Manufacturing Software, ERP, MRP

Manufacturing software systems are important tools for the automation and management of production processes. A wide range of manufacturing companies covering many different vertical sectors rely on manufacturing software to better manage the sourcing and use of material or parts quantities, scheduled production timelines, inventory management and the planning for future order demand. One commonly deployed example of a manufacturing software system is an Enterprise Resource Planning (ERP) solution, designed to better manage information concerning orders and materials, finance, Customer Relationship Management etc.over the whole organisation.

RSS

Firms must be ready to adapt to potential new regulations

Firms must be ready to adapt to potential new regulations

By Mark Hughes, regional vice president, UK and Ireland at Epicor Software.

The recent warning that the manufacturing sector is “woefully unprepared” for a no-deal Brexit serves as a stark reminder that firms must be ready to adapt to potential new regulations that could alter trade processes and possibly affect growth trajectories.

Siemens PLM Software solution enables Willingshofer to use a digital twin to verify and optimise designs

Siemens PLM Software solution enables Willingshofer to use a digital twin to verify and optimise designs

The primary business of Willingshofer GmbH is custom manufacturing of heavy machinery, including conveyor systems and industrial furnaces as well as hoisting and turning fixtures.

Virtustream to manage key part of Dell Digital’s ERP landscape in support of its multi-cloud strategy

Virtustream to manage key part of Dell Digital’s ERP landscape in support of its multi-cloud strategy

Virtustream, the enterprise-class cloud company and a Dell Technologies business, has announced that the Dell Digital team, which oversees the company’s IT and commerce systems, has partnered with Virtustream to migrate and manage Dell’s SAP-based ERP System, which includes SAP Business Warehouse, on Virtustream Enterprise Cloud.

Quality 4.0 changes the future of automotive body-in-white inspection

Quality 4.0 changes the future of automotive body-in-white inspection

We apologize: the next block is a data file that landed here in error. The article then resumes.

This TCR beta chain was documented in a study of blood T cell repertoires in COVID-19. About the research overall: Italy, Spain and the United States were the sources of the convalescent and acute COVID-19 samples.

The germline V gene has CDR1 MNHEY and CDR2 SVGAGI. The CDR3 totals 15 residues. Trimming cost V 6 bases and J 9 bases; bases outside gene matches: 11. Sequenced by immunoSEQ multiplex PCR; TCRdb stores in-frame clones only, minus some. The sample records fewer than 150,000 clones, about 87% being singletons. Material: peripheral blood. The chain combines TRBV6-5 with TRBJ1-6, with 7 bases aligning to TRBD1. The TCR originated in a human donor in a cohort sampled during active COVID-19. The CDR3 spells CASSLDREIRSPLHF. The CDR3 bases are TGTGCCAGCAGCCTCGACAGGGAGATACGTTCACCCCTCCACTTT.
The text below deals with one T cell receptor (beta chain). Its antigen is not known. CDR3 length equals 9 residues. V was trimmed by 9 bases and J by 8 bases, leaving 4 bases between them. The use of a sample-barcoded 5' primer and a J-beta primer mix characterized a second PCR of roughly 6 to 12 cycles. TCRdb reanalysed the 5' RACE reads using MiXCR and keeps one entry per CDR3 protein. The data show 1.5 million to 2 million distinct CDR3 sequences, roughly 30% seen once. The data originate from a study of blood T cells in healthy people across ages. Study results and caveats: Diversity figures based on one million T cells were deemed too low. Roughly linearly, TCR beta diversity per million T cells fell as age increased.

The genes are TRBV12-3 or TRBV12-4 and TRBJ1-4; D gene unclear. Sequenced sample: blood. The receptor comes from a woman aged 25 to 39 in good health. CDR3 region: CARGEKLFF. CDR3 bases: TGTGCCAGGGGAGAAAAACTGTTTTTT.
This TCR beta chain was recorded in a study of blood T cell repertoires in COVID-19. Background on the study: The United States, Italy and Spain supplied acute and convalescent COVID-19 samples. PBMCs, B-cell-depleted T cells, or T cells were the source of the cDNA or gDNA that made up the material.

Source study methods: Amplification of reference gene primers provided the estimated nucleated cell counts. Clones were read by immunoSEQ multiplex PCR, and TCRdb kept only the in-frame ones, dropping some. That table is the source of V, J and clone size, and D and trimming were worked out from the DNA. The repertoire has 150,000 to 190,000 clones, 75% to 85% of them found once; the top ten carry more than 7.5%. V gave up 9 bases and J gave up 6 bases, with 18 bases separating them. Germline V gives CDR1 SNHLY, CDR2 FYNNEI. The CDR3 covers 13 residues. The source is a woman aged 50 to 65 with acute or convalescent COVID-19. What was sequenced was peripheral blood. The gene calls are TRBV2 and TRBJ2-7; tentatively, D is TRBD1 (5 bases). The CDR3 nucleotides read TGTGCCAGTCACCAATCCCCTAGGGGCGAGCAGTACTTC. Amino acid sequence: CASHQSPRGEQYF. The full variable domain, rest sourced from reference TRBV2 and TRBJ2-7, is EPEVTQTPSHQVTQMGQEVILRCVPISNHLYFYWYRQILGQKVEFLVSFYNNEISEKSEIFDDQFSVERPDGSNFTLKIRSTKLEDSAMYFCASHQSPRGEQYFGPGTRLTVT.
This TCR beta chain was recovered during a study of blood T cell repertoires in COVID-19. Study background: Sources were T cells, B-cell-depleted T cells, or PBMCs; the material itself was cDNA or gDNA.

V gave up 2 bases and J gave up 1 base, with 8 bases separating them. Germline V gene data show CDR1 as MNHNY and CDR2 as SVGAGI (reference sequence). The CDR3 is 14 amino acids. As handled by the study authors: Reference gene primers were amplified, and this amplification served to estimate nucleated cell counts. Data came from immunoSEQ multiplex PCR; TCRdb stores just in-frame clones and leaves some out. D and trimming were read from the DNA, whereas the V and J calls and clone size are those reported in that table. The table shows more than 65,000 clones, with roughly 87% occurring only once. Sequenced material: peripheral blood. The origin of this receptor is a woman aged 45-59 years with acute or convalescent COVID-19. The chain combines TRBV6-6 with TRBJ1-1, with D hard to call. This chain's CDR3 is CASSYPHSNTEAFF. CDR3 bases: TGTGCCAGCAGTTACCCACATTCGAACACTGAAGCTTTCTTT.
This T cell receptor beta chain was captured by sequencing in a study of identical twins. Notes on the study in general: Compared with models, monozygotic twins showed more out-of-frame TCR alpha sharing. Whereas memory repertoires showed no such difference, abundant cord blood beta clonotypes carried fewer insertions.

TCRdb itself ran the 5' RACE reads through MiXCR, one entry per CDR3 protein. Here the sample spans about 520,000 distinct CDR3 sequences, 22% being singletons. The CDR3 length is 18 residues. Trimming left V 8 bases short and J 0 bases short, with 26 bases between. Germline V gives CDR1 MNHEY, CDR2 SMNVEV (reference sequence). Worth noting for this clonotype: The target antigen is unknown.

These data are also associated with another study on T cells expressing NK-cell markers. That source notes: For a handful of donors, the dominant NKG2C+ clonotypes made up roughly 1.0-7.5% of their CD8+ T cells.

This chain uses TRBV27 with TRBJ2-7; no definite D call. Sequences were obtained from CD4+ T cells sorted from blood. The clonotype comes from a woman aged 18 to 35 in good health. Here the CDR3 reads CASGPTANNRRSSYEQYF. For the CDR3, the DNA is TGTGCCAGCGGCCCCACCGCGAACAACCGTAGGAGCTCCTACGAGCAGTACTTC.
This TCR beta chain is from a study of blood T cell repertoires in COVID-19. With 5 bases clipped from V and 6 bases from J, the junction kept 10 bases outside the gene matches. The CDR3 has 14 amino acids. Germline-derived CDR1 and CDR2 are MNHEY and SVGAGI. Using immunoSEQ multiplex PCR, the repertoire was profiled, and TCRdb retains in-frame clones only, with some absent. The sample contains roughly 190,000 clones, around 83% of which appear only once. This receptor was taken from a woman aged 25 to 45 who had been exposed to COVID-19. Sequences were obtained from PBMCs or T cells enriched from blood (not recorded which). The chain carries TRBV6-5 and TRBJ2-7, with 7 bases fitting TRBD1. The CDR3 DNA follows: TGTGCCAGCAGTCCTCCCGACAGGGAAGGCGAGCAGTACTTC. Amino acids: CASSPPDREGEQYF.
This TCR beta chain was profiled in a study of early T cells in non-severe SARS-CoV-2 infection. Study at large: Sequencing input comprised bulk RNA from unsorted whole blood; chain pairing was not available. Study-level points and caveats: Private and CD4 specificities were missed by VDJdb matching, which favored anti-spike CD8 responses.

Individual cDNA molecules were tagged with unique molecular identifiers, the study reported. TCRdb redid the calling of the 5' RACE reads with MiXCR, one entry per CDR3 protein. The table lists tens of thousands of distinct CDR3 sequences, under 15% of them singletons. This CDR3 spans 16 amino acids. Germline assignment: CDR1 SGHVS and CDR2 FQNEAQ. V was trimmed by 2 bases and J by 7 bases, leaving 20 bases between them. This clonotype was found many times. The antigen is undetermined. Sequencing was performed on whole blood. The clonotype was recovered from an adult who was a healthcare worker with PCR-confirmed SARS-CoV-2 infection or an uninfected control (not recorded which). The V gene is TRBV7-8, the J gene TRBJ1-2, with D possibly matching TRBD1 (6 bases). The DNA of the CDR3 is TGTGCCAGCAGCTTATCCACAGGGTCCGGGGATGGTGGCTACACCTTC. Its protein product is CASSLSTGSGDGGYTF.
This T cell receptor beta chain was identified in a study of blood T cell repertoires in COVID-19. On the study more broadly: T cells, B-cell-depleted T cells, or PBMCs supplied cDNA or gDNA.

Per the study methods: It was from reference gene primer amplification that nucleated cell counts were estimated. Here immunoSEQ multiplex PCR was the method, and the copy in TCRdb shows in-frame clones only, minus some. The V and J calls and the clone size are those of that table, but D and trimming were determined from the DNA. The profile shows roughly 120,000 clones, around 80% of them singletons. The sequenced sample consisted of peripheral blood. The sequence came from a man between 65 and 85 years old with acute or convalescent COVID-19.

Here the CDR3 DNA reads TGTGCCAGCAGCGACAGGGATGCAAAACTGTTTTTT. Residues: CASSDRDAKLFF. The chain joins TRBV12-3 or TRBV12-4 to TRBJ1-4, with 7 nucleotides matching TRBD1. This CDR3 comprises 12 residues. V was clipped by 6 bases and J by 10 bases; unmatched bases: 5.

The automotive industry is preparing for Industry 4.0 rollouts by making large-scale changes to all of their processes, from design and engineering to production and aftermarket.

Siemens blended training solution helps Daikin accelerate adoption of Teamcenter

Siemens blended training solution helps Daikin accelerate adoption of Teamcenter

Classroom training and customised e-learning quickly build user proficiency

UK manufacturers missing out on £183bn due to lack of finance

UK manufacturers missing out on £183bn due to lack of finance

Research from Wyelands Bank, set up to help small and medium businesses, shows UK mid-sized manufacturers could be missing out on £183bn in revenues due to insufficient access to finance.

NorthScope ERP makes Alaska Seafood Fish Ticket management easier

NorthScope ERP makes Alaska Seafood Fish Ticket management easier

Throughout the first quarter of 2019, NorthScope ERP upgraded its Fisherman Accounting features for Alaska Seafood Processors.

Manufacturers may be drawing back from China to ‘safer bet’ Europe, report finds

Manufacturers may be drawing back from China to ‘safer bet’ Europe, report finds

Increased costs and rising political instability may be driving manufacturers to reduce sourcing from China in favour of doing more business with European suppliers, data in a new report suggests.

Keeping ahead of the development curve – ERP Special Technology Report - March 2019

Keeping ahead of the development curve – ERP Special Technology Report - March 2019

Manufacturing & Logistics IT spoke to a number of experts from the vendor and analyst communities about current trends and areas of development within the world of ERP – including those concerning integration, digital optimisation and the Cloud.

Participants include Panorama Consulting, Frost & Sullivan, Aberdeen Group, Gartner, Epicor, QAD.

MP urges British industry to digitalise

MP urges British industry to digitalise

The UK is on the precipice of significant industrial disruption and Scottish businesses must be prepared and supported by Government to stay competitive. This was the message shared by Paul Sweeney, Labour and Co-Operative MP for Glasgow North East and Shadow Scotland Minister, as he visited the main office of industrial automation expert Novotek UK and Ireland in Glasgow.

Manufacturing software systems